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Spinal Stenosis: A Painful and Frequently Misdiagnosed Condition

As we get older, this common back problem can get worse. Here's how to recognize the symptoms.

By Bryant Furlow | October 6, 2012
Contributor Photo

Bryant Furlow is an investigative reporter and medical writer who lives in Albuquerque.

spinal stenosis illustration
Reproduced with permission from OrthoInfo.
© American Academy of Orthopaedic Surgeons, http://orthoinfo.aaos.org
For a decade, starting in his early 50s, John Stanton felt as though he was walking on hot, burning coals. His ankles ached and throbbed, his feet were always tingling and, at times, all his toes felt as if they were being cut with glass.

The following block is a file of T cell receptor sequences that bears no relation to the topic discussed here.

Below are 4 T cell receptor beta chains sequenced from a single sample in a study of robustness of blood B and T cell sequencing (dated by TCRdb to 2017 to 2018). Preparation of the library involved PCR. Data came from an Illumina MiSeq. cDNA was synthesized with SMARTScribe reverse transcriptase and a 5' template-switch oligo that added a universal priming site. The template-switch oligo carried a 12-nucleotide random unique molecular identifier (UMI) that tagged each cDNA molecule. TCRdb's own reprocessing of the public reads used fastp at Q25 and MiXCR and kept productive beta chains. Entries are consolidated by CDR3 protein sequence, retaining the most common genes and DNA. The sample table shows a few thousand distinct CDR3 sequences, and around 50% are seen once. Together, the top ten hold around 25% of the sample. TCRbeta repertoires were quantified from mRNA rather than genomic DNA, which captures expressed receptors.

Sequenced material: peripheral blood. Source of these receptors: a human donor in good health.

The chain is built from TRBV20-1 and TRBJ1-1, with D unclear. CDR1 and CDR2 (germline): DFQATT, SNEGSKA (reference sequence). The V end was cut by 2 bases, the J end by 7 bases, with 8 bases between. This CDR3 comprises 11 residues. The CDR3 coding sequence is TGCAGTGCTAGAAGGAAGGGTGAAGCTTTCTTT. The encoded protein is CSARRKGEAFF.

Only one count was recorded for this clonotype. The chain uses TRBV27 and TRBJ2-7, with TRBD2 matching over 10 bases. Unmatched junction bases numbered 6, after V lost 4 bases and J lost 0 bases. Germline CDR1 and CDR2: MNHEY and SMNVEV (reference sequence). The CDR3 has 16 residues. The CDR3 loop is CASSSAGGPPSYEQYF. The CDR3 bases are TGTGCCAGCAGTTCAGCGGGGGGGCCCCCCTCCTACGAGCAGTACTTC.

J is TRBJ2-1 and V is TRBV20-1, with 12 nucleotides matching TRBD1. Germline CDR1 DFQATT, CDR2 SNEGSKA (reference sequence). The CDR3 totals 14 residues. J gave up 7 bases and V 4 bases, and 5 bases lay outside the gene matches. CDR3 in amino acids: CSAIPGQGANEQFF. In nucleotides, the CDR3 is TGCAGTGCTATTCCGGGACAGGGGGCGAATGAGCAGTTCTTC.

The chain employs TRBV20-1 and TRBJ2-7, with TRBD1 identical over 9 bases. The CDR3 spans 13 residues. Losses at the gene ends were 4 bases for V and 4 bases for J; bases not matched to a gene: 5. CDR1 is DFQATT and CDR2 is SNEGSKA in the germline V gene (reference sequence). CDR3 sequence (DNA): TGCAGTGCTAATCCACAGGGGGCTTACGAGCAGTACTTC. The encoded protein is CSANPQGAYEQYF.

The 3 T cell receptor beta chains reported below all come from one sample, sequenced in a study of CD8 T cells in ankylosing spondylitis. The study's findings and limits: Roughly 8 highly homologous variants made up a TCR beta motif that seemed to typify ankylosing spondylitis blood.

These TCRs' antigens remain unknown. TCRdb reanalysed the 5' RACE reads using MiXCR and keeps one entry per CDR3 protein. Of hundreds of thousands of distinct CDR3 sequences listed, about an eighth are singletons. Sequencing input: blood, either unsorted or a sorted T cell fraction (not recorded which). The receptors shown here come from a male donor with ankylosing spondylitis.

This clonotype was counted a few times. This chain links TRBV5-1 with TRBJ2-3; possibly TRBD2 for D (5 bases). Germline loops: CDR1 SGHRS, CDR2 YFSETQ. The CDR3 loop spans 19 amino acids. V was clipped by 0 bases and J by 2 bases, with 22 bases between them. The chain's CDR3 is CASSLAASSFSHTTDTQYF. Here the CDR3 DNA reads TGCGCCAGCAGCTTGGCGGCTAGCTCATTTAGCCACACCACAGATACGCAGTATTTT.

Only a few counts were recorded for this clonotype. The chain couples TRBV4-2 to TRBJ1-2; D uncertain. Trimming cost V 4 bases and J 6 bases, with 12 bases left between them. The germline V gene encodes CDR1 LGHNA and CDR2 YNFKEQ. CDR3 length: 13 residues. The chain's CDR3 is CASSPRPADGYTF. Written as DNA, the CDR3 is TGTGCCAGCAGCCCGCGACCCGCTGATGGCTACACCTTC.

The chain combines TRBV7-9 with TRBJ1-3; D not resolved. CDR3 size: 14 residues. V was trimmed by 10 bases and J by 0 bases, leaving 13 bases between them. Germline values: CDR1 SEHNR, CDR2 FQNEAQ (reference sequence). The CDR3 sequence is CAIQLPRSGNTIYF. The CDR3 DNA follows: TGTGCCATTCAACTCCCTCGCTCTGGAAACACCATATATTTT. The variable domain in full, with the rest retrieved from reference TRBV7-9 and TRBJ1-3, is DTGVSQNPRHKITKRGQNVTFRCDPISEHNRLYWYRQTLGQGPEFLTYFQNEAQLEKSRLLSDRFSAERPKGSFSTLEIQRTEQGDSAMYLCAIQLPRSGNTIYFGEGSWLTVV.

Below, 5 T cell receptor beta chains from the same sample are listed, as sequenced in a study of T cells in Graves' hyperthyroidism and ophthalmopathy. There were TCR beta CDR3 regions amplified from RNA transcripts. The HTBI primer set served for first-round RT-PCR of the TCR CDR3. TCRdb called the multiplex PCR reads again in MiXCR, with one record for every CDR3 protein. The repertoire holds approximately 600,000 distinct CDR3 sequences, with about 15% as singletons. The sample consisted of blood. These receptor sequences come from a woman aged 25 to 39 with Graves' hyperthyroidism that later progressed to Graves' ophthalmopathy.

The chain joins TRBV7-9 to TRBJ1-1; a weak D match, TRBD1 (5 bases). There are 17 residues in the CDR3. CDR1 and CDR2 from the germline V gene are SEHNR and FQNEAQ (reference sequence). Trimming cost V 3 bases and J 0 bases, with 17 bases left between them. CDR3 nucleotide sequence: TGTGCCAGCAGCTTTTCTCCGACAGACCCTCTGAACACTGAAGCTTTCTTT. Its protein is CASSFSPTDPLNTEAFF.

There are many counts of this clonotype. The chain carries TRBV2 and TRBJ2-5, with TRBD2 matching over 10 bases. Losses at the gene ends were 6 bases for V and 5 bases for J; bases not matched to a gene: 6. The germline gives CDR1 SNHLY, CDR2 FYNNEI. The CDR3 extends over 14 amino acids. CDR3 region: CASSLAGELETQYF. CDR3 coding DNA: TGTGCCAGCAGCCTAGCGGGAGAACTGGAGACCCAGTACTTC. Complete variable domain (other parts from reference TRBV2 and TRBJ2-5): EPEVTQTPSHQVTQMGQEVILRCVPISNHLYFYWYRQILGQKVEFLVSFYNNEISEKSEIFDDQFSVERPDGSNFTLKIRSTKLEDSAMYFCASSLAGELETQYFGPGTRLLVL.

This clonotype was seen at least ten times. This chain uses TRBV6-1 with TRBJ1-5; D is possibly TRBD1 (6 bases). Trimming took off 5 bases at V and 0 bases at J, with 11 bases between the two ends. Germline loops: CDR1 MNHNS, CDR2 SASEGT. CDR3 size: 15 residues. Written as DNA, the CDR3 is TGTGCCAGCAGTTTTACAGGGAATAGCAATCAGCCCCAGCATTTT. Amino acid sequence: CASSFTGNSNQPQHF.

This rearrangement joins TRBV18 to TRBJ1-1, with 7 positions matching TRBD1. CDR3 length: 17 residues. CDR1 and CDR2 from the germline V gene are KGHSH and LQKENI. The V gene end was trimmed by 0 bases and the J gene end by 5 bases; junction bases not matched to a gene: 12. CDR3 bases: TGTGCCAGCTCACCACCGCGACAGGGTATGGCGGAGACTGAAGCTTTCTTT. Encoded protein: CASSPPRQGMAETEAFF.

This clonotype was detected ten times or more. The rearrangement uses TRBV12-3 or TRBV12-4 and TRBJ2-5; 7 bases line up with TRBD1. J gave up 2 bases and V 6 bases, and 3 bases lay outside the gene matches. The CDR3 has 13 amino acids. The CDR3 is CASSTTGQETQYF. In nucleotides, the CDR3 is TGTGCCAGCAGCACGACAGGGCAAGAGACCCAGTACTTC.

“For years doctors told me that these sensations were caused by arthritis, both rheumatoid and osteo,” says Stanton, a magazine editor who asked that his real name not be used. “To ease the pain, I took Aleve, which helped a little. But as the years went on, the pain became more constant. I felt it more intensely at night, making it hard, if not impossible, for me to sleep.” 

Stanton also spent 10 years undergoing twice-yearly epidural steroid injections in his lower back that would send cortisone coursing down his legs and to his feet. The shots helped, but they didn’t alleviate the condition altogether — and as time went on, their soothing effect lasted for shorter periods.

“I didn’t know what to do,” says Stanton, who recently moved from Boston to Minneapolis. “I didn’t want to go every few months for shots and I certainly didn’t want all of those steroids in me.”

MORE (How to Prevent Back Pain)

Discovering the Real Cause of Pain